What Women’s Equality Day Doesn’t Commemorate

Fear has driven many of the world’s injustices. It is clear fear has driven sexism. For thousands of years, there has been gender inequality. It took hundreds of years for women to win the right to vote on August 26, 1920, which became the 19th Amendment of the U.S. Constitution. It states: “The right of citizens of the United States to vote shall not be denied or abridged by the United States or by any States on Account of sex.”
Women were denied the right to vote or to actively participate in politics. They were arrested or tortured if they attempted it. In honor of those women who risked their lives fighting for suffrage, we commemorate their acts every year on August 26. However, Women’s Equality Day leaves out many women who still fought for suffrage after August 26, such as women of color who didn’t get suffrage until the 1960’s.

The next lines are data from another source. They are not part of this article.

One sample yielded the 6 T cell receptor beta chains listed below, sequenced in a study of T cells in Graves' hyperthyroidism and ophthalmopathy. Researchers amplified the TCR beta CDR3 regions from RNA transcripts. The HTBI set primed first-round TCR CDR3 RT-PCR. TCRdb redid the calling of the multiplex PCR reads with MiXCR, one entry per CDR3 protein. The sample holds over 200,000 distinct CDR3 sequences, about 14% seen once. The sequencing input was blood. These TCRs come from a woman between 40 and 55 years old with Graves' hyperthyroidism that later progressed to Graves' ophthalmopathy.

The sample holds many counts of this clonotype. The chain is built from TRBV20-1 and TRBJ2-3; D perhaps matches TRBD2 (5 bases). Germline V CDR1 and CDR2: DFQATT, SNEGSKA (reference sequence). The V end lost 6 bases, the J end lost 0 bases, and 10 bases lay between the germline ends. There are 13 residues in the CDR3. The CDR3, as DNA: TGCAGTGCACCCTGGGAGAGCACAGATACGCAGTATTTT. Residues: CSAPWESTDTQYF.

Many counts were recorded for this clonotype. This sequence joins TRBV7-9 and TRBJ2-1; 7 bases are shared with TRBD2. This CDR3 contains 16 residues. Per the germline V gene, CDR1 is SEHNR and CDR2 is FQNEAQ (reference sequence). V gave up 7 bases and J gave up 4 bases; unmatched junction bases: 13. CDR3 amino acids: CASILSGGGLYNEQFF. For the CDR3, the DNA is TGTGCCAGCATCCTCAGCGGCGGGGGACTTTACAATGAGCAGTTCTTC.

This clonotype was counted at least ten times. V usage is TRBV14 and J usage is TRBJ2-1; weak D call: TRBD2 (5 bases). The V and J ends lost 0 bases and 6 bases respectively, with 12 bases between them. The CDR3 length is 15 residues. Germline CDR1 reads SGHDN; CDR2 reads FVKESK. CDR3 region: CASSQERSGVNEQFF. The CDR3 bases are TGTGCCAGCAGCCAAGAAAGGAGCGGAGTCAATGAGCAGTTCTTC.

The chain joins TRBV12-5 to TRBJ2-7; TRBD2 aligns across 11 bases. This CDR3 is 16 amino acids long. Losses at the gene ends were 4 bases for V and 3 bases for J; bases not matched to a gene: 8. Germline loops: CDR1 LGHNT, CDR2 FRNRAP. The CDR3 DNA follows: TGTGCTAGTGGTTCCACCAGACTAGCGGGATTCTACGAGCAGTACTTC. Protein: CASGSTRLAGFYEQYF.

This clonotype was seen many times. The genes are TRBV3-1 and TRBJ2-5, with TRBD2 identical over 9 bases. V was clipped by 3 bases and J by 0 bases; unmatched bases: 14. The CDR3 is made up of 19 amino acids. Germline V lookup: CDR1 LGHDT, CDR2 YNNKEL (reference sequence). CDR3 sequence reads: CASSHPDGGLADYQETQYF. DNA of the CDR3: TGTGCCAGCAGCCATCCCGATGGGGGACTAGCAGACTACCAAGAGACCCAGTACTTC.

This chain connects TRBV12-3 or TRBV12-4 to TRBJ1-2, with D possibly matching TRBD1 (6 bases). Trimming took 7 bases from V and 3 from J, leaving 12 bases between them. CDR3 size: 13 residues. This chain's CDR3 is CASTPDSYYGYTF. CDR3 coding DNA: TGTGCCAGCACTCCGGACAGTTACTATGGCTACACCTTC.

Because women won suffrage, many consider August 26, 1920, to be the end of gender inequality. However, even after the suffragettes successfully won suffrage, most Southern White women did not want African-American women getting the vote because they feared they’d gain political power.
Women in the contemporary world, while able to vote, still face inequality. Gender inequality dates back to Neolithic times thousands of years ago. It is time for women to be treated equally. One gender should not be denied anything the other is not.
The truth is, women are not treated equally to men. Until sexism in the world dissipates, we should have Women’s Equality Day. From 1920 until now, Women’s Equality Day celebrates only the accomplishment of white women, not all women, and the battles of women of color should not be forgotten.

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